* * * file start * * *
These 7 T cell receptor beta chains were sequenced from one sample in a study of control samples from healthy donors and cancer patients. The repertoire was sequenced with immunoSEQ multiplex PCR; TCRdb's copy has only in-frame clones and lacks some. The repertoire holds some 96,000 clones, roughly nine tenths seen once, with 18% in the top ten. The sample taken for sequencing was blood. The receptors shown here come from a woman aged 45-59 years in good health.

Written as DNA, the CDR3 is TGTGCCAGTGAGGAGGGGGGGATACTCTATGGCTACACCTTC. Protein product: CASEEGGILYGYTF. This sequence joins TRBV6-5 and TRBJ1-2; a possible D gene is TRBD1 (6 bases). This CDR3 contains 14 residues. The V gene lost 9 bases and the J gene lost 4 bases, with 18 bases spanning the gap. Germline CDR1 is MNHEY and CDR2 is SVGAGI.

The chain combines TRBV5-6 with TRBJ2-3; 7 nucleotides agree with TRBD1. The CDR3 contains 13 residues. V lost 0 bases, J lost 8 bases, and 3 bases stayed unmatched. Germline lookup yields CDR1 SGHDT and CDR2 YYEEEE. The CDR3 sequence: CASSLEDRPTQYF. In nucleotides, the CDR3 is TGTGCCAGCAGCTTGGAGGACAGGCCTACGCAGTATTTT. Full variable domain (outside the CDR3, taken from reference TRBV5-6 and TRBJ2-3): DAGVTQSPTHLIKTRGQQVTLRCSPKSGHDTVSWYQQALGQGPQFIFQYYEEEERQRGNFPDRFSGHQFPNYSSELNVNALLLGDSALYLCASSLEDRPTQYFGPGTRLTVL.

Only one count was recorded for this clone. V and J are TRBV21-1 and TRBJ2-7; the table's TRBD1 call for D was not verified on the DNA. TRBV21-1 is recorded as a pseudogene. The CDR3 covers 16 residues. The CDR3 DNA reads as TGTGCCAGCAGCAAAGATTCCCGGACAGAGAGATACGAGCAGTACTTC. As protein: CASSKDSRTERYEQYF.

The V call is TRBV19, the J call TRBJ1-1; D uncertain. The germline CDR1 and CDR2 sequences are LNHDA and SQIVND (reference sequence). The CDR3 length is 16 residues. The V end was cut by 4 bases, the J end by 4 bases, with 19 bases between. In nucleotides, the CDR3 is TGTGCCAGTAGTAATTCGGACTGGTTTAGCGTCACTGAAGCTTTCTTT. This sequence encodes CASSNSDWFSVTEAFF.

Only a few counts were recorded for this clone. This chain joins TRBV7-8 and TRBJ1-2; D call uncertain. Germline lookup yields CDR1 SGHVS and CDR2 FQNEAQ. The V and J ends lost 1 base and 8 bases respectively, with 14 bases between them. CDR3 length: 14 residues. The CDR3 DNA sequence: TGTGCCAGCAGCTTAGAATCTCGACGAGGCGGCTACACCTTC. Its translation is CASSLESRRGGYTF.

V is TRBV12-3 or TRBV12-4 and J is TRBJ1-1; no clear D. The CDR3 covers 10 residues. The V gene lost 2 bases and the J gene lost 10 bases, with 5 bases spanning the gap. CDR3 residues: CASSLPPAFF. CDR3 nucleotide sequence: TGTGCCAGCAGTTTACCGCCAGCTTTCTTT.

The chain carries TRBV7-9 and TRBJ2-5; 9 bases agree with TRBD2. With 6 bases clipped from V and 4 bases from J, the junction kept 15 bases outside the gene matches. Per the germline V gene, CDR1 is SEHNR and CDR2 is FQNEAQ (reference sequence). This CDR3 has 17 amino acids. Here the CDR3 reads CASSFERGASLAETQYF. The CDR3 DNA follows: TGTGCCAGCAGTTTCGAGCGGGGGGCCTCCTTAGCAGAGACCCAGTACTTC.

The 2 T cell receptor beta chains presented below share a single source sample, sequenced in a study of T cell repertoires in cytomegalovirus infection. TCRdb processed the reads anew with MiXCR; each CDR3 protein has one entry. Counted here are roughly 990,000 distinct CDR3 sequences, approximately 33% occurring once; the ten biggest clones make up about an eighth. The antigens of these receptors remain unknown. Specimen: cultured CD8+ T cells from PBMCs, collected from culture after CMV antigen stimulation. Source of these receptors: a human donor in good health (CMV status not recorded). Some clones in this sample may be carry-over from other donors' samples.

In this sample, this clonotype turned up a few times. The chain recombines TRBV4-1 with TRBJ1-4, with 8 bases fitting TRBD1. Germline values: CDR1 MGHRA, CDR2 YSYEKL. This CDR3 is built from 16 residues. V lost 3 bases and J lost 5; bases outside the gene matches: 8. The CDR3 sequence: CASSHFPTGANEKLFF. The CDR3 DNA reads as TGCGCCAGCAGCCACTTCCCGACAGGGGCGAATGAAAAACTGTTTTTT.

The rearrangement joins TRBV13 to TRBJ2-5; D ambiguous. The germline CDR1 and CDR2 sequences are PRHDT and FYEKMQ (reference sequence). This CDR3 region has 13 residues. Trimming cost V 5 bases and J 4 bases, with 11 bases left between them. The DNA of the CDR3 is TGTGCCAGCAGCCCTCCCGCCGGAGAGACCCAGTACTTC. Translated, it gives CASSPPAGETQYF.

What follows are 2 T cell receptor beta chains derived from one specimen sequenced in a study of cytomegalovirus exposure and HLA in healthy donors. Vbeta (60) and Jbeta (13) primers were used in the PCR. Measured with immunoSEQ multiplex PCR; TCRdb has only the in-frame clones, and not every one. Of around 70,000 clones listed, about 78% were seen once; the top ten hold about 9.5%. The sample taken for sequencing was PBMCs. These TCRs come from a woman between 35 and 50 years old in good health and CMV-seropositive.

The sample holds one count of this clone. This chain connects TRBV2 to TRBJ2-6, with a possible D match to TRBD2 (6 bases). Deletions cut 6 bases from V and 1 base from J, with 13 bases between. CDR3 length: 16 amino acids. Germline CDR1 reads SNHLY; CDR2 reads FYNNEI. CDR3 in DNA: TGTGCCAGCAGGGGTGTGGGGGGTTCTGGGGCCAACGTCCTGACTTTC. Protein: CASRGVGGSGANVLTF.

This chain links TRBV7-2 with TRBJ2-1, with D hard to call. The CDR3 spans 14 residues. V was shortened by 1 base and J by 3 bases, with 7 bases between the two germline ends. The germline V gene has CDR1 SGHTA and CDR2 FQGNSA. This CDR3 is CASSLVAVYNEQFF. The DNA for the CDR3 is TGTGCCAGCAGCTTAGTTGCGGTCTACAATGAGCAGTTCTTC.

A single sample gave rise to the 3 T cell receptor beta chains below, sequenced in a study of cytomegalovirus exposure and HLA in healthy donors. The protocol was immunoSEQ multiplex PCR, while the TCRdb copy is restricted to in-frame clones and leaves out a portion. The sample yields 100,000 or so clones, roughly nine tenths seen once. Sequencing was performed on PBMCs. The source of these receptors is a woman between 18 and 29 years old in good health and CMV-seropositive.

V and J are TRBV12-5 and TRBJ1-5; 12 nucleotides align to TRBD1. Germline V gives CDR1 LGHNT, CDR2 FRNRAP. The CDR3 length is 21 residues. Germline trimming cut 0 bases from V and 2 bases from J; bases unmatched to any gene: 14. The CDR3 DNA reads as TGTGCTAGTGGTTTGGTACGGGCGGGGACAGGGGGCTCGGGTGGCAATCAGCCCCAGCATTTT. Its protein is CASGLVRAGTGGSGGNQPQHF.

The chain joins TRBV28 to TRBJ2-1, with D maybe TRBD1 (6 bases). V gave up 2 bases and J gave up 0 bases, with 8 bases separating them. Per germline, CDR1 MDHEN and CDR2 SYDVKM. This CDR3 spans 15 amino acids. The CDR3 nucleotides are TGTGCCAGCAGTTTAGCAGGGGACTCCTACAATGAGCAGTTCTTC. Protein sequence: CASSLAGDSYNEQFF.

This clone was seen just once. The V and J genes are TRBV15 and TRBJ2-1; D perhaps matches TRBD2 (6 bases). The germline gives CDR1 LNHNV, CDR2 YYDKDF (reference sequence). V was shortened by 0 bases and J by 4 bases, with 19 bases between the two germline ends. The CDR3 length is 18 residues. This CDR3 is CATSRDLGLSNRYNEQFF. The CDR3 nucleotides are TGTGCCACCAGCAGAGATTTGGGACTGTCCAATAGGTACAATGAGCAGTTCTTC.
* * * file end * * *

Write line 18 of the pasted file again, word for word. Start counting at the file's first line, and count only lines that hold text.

This clone was seen just once. The V and J genes are TRBV15 and TRBJ2-1; D perhaps matches TRBD2 (6 bases). The germline gives CDR1 LNHNV, CDR2 YYDKDF (reference sequence). V was shortened by 0 bases and J by 4 bases, with 19 bases between the two germline ends. The CDR3 length is 18 residues. This CDR3 is CATSRDLGLSNRYNEQFF. The CDR3 nucleotides are TGTGCCACCAGCAGAGATTTGGGACTGTCCAATAGGTACAATGAGCAGTTCTTC.